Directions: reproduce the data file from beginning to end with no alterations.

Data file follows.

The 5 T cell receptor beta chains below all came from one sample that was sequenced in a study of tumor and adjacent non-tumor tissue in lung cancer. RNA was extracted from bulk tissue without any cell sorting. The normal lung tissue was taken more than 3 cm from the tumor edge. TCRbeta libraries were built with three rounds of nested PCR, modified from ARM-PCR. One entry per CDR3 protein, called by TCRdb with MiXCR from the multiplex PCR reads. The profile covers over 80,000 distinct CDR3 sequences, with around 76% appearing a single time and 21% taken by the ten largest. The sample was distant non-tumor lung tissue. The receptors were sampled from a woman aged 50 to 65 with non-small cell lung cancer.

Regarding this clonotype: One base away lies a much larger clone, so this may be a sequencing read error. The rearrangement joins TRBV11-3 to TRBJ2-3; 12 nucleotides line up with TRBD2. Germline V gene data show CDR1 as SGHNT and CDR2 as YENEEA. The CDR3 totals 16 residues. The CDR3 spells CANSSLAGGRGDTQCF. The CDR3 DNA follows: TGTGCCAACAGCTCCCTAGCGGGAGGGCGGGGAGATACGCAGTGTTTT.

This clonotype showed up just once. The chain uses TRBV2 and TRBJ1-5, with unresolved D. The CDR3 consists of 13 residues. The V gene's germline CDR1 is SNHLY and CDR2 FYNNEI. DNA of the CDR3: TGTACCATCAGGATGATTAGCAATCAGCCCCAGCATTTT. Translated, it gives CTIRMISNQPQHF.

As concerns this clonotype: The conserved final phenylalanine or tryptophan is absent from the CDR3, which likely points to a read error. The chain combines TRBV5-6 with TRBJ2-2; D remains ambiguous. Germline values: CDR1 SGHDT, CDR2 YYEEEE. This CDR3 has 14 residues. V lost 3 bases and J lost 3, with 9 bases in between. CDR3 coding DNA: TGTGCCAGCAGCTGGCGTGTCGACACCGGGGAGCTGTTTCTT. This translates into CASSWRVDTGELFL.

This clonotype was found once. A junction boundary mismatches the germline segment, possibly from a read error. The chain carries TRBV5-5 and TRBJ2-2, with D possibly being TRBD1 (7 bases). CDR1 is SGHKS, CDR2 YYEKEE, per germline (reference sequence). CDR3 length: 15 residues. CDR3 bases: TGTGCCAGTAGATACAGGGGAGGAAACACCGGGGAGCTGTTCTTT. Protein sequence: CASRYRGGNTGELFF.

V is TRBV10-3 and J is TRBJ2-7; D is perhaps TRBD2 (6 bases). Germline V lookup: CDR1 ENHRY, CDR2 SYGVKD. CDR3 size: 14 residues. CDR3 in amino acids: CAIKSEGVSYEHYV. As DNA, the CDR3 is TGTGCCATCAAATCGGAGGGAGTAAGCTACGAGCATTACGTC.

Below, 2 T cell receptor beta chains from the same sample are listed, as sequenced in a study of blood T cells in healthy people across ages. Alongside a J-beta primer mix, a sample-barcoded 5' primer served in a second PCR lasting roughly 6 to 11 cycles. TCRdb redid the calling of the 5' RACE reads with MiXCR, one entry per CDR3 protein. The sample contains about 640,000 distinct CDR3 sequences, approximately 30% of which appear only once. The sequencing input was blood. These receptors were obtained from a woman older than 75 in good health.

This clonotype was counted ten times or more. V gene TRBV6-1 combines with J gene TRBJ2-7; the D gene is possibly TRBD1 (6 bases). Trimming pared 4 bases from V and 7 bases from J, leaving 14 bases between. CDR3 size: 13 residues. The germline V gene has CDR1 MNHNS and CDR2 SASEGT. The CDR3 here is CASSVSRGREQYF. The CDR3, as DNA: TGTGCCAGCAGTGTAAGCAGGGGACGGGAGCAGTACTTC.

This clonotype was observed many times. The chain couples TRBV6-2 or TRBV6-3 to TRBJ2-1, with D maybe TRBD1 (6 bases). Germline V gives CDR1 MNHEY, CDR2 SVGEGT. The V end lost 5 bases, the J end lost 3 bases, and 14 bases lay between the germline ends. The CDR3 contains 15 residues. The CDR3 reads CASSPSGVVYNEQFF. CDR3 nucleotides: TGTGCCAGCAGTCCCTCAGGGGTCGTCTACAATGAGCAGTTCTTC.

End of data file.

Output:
The 5 T cell receptor beta chains below all came from one sample that was sequenced in a study of tumor and adjacent non-tumor tissue in lung cancer. RNA was extracted from bulk tissue without any cell sorting. The normal lung tissue was taken more than 3 cm from the tumor edge. TCRbeta libraries were built with three rounds of nested PCR, modified from ARM-PCR. One entry per CDR3 protein, called by TCRdb with MiXCR from the multiplex PCR reads. The profile covers over 80,000 distinct CDR3 sequences, with around 76% appearing a single time and 21% taken by the ten largest. The sample was distant non-tumor lung tissue. The receptors were sampled from a woman aged 50 to 65 with non-small cell lung cancer.

Regarding this clonotype: One base away lies a much larger clone, so this may be a sequencing read error. The rearrangement joins TRBV11-3 to TRBJ2-3; 12 nucleotides line up with TRBD2. Germline V gene data show CDR1 as SGHNT and CDR2 as YENEEA. The CDR3 totals 16 residues. The CDR3 spells CANSSLAGGRGDTQCF. The CDR3 DNA follows: TGTGCCAACAGCTCCCTAGCGGGAGGGCGGGGAGATACGCAGTGTTTT.

This clonotype showed up just once. The chain uses TRBV2 and TRBJ1-5, with unresolved D. The CDR3 consists of 13 residues. The V gene's germline CDR1 is SNHLY and CDR2 FYNNEI. DNA of the CDR3: TGTACCATCAGGATGATTAGCAATCAGCCCCAGCATTTT. Translated, it gives CTIRMISNQPQHF.

As concerns this clonotype: The conserved final phenylalanine or tryptophan is absent from the CDR3, which likely points to a read error. The chain combines TRBV5-6 with TRBJ2-2; D remains ambiguous. Germline values: CDR1 SGHDT, CDR2 YYEEEE. This CDR3 has 14 residues. V lost 3 bases and J lost 3, with 9 bases in between. CDR3 coding DNA: TGTGCCAGCAGCTGGCGTGTCGACACCGGGGAGCTGTTTCTT. This translates into CASSWRVDTGELFL.

This clonotype was found once. A junction boundary mismatches the germline segment, possibly from a read error. The chain carries TRBV5-5 and TRBJ2-2, with D possibly being TRBD1 (7 bases). CDR1 is SGHKS, CDR2 YYEKEE, per germline (reference sequence). CDR3 length: 15 residues. CDR3 bases: TGTGCCAGTAGATACAGGGGAGGAAACACCGGGGAGCTGTTCTTT. Protein sequence: CASRYRGGNTGELFF.

V is TRBV10-3 and J is TRBJ2-7; D is perhaps TRBD2 (6 bases). Germline V lookup: CDR1 ENHRY, CDR2 SYGVKD. CDR3 size: 14 residues. CDR3 in amino acids: CAIKSEGVSYEHYV. As DNA, the CDR3 is TGTGCCATCAAATCGGAGGGAGTAAGCTACGAGCATTACGTC.

Below, 2 T cell receptor beta chains from the same sample are listed, as sequenced in a study of blood T cells in healthy people across ages. Alongside a J-beta primer mix, a sample-barcoded 5' primer served in a second PCR lasting roughly 6 to 11 cycles. TCRdb redid the calling of the 5' RACE reads with MiXCR, one entry per CDR3 protein. The sample contains about 640,000 distinct CDR3 sequences, approximately 30% of which appear only once. The sequencing input was blood. These receptors were obtained from a woman older than 75 in good health.

This clonotype was counted ten times or more. V gene TRBV6-1 combines with J gene TRBJ2-7; the D gene is possibly TRBD1 (6 bases). Trimming pared 4 bases from V and 7 bases from J, leaving 14 bases between. CDR3 size: 13 residues. The germline V gene has CDR1 MNHNS and CDR2 SASEGT. The CDR3 here is CASSVSRGREQYF. The CDR3, as DNA: TGTGCCAGCAGTGTAAGCAGGGGACGGGAGCAGTACTTC.

This clonotype was observed many times. The chain couples TRBV6-2 or TRBV6-3 to TRBJ2-1, with D maybe TRBD1 (6 bases). Germline V gives CDR1 MNHEY, CDR2 SVGEGT. The V end lost 5 bases, the J end lost 3 bases, and 14 bases lay between the germline ends. The CDR3 contains 15 residues. The CDR3 reads CASSPSGVVYNEQFF. CDR3 nucleotides: TGTGCCAGCAGTCCCTCAGGGGTCGTCTACAATGAGCAGTTCTTC.